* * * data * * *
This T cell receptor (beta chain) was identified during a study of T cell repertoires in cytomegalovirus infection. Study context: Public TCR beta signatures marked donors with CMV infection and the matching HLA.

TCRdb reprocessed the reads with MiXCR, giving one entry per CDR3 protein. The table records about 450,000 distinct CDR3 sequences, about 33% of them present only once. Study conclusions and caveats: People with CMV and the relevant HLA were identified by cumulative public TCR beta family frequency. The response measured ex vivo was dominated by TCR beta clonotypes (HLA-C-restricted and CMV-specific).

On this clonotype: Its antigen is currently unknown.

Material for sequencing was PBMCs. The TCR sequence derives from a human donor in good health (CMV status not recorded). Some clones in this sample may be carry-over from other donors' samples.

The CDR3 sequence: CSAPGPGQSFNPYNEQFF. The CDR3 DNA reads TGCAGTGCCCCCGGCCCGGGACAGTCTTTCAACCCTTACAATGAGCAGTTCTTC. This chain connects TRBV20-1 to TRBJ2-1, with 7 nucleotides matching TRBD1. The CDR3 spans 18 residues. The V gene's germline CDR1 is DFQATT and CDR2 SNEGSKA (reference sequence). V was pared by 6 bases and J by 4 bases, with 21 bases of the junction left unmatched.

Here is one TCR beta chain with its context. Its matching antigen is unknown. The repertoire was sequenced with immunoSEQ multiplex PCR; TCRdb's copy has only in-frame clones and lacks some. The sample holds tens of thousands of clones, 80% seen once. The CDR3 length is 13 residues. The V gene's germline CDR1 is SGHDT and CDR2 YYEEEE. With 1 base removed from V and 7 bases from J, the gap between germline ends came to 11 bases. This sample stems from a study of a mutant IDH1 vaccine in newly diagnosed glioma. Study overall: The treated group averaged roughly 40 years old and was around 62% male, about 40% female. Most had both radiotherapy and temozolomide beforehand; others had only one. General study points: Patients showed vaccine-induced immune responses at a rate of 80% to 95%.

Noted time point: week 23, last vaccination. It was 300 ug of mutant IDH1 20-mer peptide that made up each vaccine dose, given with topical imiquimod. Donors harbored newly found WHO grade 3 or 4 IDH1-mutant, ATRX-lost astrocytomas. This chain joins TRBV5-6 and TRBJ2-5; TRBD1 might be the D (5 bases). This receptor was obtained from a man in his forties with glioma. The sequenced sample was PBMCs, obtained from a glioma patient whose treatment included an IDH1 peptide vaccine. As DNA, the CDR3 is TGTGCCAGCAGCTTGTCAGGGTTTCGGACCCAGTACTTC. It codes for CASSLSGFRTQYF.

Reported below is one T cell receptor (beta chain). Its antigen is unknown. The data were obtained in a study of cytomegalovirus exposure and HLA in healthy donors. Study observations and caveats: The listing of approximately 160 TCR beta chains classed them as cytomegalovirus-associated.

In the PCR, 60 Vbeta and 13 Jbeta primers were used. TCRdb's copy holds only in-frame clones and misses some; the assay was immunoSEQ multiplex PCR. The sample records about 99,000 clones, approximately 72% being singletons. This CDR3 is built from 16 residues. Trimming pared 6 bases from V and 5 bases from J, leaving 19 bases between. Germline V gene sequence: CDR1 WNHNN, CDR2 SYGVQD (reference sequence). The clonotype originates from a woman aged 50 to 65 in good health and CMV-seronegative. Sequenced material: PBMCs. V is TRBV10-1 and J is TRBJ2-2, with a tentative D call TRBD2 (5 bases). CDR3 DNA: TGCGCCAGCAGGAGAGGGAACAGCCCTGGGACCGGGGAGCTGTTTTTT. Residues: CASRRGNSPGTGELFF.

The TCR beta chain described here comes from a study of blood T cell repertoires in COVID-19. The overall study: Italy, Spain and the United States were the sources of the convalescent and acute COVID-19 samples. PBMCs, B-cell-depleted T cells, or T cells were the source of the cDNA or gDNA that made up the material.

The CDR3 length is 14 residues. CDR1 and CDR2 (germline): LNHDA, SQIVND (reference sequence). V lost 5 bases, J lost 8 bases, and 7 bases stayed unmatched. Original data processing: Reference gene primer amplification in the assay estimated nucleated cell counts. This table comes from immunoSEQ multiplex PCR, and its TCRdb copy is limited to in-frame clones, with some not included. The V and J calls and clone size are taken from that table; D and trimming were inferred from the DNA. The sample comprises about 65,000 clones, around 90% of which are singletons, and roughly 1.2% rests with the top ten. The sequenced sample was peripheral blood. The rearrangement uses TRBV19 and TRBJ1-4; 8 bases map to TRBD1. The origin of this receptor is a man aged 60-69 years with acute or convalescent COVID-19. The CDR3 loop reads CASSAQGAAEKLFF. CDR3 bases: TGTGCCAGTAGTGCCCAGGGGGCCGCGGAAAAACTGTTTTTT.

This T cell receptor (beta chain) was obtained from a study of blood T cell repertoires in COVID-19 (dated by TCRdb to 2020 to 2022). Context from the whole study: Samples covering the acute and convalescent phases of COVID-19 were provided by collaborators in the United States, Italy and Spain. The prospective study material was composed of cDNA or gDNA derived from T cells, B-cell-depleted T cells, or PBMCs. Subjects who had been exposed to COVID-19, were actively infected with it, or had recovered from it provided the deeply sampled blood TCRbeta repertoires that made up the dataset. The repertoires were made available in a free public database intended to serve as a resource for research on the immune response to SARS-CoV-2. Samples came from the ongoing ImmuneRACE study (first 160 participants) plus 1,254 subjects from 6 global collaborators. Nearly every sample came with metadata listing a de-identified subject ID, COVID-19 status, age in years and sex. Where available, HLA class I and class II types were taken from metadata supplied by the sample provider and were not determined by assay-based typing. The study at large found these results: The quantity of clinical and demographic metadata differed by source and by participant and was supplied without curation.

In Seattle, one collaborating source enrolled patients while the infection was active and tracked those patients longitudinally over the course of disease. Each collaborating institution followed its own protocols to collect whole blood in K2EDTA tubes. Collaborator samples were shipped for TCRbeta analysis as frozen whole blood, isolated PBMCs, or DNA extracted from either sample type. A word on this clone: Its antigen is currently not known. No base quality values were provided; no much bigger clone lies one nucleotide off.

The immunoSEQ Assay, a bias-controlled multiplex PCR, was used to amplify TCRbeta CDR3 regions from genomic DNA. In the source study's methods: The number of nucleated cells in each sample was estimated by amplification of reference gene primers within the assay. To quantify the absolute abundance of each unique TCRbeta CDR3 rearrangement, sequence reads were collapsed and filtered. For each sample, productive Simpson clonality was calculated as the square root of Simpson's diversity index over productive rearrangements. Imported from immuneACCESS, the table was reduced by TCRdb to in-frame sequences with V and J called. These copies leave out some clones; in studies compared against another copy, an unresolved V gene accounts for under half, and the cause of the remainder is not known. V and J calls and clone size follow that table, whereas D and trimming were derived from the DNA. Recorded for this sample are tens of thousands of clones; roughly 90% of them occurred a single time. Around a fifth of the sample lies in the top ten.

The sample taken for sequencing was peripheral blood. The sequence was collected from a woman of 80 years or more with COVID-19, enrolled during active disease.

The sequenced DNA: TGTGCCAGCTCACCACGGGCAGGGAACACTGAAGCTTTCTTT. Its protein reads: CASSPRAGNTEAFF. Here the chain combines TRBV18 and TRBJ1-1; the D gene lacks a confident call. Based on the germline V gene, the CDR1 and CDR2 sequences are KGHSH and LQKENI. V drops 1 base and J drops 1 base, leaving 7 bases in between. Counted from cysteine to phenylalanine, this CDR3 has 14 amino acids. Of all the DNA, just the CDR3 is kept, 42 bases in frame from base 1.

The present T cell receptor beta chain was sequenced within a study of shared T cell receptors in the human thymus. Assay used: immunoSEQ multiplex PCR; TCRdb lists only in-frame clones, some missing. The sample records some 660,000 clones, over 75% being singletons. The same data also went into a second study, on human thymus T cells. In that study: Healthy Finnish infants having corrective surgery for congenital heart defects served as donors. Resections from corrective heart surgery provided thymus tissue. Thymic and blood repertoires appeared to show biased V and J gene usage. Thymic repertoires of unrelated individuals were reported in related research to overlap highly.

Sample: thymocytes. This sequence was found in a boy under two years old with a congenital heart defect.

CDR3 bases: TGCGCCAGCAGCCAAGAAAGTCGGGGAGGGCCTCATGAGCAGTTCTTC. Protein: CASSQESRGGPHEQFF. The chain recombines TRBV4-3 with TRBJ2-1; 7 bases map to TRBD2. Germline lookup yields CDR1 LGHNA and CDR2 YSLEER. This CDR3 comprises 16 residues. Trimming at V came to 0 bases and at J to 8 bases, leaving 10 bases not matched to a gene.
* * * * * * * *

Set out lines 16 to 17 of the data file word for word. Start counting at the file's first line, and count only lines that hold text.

The sequenced DNA: TGTGCCAGCTCACCACGGGCAGGGAACACTGAAGCTTTCTTT. Its protein reads: CASSPRAGNTEAFF. Here the chain combines TRBV18 and TRBJ1-1; the D gene lacks a confident call. Based on the germline V gene, the CDR1 and CDR2 sequences are KGHSH and LQKENI. V drops 1 base and J drops 1 base, leaving 7 bases in between. Counted from cysteine to phenylalanine, this CDR3 has 14 amino acids. Of all the DNA, just the CDR3 is kept, 42 bases in frame from base 1.

The present T cell receptor beta chain was sequenced within a study of shared T cell receptors in the human thymus. Assay used: immunoSEQ multiplex PCR; TCRdb lists only in-frame clones, some missing. The sample records some 660,000 clones, over 75% being singletons. The same data also went into a second study, on human thymus T cells. In that study: Healthy Finnish infants having corrective surgery for congenital heart defects served as donors. Resections from corrective heart surgery provided thymus tissue. Thymic and blood repertoires appeared to show biased V and J gene usage. Thymic repertoires of unrelated individuals were reported in related research to overlap highly.